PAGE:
Now is the time of year for slasher flicks, ghosts, scary stories, and haunted houses. This got me thinking about how that ties into finances. How many scary money mistakes are you making?
Not Contributing Enough For the Full Match
In order for employers to add value to their employees and to remain competitive with their competition, they often offer a defined contribution retirement plan. Many employers go a step further and will offer a “matching” contribution benefit to help employees build their retirement savings.
The average matching contribution is 3.5%. Like the name suggests, you’ll need to contribute on your own in order to receive “the match” from the employer. If your employer offers this benefit, you absolutely must contribute enough to receive the full match. Unfortunately, many employees aren’t. This kills me. If you walked into work every day and saw $10 on the floor, would you pick it up? Of course you would! Contribute enough for the full match, there is no good excuse not to. It’s free money.
You’re Vastly Underinsured
There are many different forms of insurance that you should have to protect your family’s financial well-being. The one I will focus on is life insurance. Why do people get life insurance? It protects their family in case of premature death. Everyone has different goals for their life insurance. For some, the priority is making sure bills continue to be paid. For others, fully funding retirement for the surviving spouse or college for the kids. Whatever it is, life insurance can help you protect your family if a wage-earner dies unexpectedly.
Problem is, many families are vastly underinsured. 37% of Americans do not have any life insurance. Of those that are insured, I often find that they rely solely on what they receive as a benefit through work. When you crunch the numbers, however, we often find that these folks’ death benefit simply won’t get the job done. Not having this in place can make a tough time for a family even tougher. Work with a professional to have a “needs analysis” done and make sure that your family has adequate coverage — and at the right price.
Not Having Control Over Cash Flow
It’s important to have a handle on where your money is coming from and going to. Only about ⅓ of Americans maintains a household budget. Look, I know that budgeting sucks. It’s about as fun as stubbing your pinky toe in the morning. However, without positive cash flow and money management habits, no other financial goals are attainable.
I propose a different approach to budgeting. Use a simple, easy solution. Personally, I use PocketGuard. It takes literally 10 minutes to set up and you’re on your way to tracking your spending habits. I’ve also used YNAB. Both are great solutions.
I’m not going to tell you that you should only eat out once a month or that you can’t buy Starbucks coffee. Start tracking your spending categories using an easy to use app. Next, decide what you aren’t willing to cut back on because spending on that item makes you happy. Then find the one or two categories that you are obviously over-spending on. Find a way to cut back bit by bit, month by month, until you have the spending under control. Budgeting doesn’t have to be such a hassle, you just need to be committed to it.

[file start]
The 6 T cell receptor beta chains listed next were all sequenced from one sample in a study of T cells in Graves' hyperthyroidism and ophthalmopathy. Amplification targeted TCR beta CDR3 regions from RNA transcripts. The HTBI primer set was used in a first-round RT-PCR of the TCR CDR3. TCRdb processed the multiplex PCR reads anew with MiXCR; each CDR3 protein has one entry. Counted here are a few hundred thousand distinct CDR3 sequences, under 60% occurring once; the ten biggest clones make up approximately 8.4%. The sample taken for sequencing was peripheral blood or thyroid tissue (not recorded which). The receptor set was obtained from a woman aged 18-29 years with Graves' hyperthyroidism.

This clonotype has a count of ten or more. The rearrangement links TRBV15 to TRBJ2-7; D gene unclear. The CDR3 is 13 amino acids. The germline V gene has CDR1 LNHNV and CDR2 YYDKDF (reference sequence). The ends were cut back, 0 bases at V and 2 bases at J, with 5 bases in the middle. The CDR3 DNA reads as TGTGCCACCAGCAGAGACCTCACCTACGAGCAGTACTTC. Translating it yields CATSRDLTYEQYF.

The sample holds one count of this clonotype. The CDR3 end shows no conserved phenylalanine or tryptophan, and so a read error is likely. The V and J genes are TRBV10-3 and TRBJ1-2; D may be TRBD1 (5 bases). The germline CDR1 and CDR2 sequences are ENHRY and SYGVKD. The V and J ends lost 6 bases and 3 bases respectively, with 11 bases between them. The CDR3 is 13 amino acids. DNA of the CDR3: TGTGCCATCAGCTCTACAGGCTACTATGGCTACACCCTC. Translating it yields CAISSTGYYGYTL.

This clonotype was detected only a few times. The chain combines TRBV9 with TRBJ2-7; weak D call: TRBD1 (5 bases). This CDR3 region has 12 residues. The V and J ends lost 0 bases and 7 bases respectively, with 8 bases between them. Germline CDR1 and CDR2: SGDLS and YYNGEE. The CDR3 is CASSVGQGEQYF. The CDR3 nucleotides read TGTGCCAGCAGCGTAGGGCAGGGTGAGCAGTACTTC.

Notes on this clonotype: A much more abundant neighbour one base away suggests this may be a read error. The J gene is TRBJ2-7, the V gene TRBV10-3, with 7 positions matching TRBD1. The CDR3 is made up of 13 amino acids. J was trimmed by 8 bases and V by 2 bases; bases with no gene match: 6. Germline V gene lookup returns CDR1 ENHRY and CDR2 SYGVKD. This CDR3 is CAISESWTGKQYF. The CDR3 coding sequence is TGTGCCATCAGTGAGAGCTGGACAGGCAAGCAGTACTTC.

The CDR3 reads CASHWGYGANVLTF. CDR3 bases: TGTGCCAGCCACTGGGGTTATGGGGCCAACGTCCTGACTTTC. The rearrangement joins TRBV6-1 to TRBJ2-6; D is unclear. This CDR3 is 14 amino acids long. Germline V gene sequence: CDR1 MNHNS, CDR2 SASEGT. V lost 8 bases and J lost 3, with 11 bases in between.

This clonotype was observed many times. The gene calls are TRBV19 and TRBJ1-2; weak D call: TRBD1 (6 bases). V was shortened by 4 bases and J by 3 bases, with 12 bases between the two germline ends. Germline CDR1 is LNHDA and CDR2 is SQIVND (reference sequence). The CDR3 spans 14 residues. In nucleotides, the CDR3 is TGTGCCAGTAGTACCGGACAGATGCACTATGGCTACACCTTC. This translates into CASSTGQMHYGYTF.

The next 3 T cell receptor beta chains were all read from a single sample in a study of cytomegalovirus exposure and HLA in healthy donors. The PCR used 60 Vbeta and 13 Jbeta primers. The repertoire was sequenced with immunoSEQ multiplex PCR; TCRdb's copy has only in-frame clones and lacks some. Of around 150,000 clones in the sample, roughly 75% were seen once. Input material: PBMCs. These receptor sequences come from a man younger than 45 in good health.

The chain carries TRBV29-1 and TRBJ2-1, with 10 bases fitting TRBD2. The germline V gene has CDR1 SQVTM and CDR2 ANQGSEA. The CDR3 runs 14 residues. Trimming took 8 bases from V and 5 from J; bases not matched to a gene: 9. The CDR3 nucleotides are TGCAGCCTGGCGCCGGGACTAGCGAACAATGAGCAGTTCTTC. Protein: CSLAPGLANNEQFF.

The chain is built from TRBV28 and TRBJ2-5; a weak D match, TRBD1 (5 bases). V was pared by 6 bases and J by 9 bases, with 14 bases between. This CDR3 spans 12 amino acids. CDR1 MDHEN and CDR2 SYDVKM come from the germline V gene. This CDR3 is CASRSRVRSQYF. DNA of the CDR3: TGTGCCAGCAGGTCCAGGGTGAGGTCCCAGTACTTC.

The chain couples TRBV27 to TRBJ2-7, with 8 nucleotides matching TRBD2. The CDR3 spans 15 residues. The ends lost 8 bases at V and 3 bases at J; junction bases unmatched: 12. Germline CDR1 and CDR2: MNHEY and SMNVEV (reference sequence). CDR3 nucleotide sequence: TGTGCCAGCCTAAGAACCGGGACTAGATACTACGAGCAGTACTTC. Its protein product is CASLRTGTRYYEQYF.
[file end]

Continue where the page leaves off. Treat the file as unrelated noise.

You Have No Financial Plan
Would you go on a week long vacation without having a plan in place? I know I wouldn’t. Where will I stay and for how many days? What will I do there? What should I pack? All questions that need answered. However, many families don’t even put that amount of foresight into planning for a successful financial future.
45% of adults say that they “do not know where to get the help needed as they move through life stages and need different financial solutions.” Shameless plug, I can help. 33% of Americans have no financial plan. In my experience, that number is inaccurate. I believe it’s a much higher percentage. Many of the people I meet with that “have a financial plan” do not. They may invest but that is usually the extent of it.
A goal without a plan is just a wish. It’s time to be intentional with your finances and move forward with a plan in place.
You Pay Minimums but Don’t Make a Dent
Nearly one-third of Americans pay the minimum owed on their credit card each month. This typically amounts to about 2-4% of the amount owed. If you’re doing this, it’s time to reconsider. Let’s look at an example.
Assume that you owe $7,000, have a 19% interest rate, and your minimum is 4% payment. You pay the minimum amount owed every month, nothing more. It would take you 12 years and 7 months to pay off the debt and you’d pay just under $4,500 in interest over the course of your payoff. (use this Bankrate calculator to see how minimums would look with your balance.)
In the above example, the initial minimum payment is $280. It decreases over time because you’re paying 4% on a smaller balance. Instead of doing that, let’s see how it looks if you just keep paying the flat $280/month. How long would it take to pay off the debt? You’d have the debt paid off in 2 years and 9 months. You’d pay $1,982 in interest. It makes a huge difference. (Here is a great credit card payoff calculator from Credit.com)
Stop paying the minimums. If you can pay even $20 more, do it.
Conclusion: How Many Scary Money Mistakes are you Making?
These are just a few of the common mistakes I see people make everyday. Get some guidance. It’s time for you to start living your best financial life. That starts with avoiding common mistakes.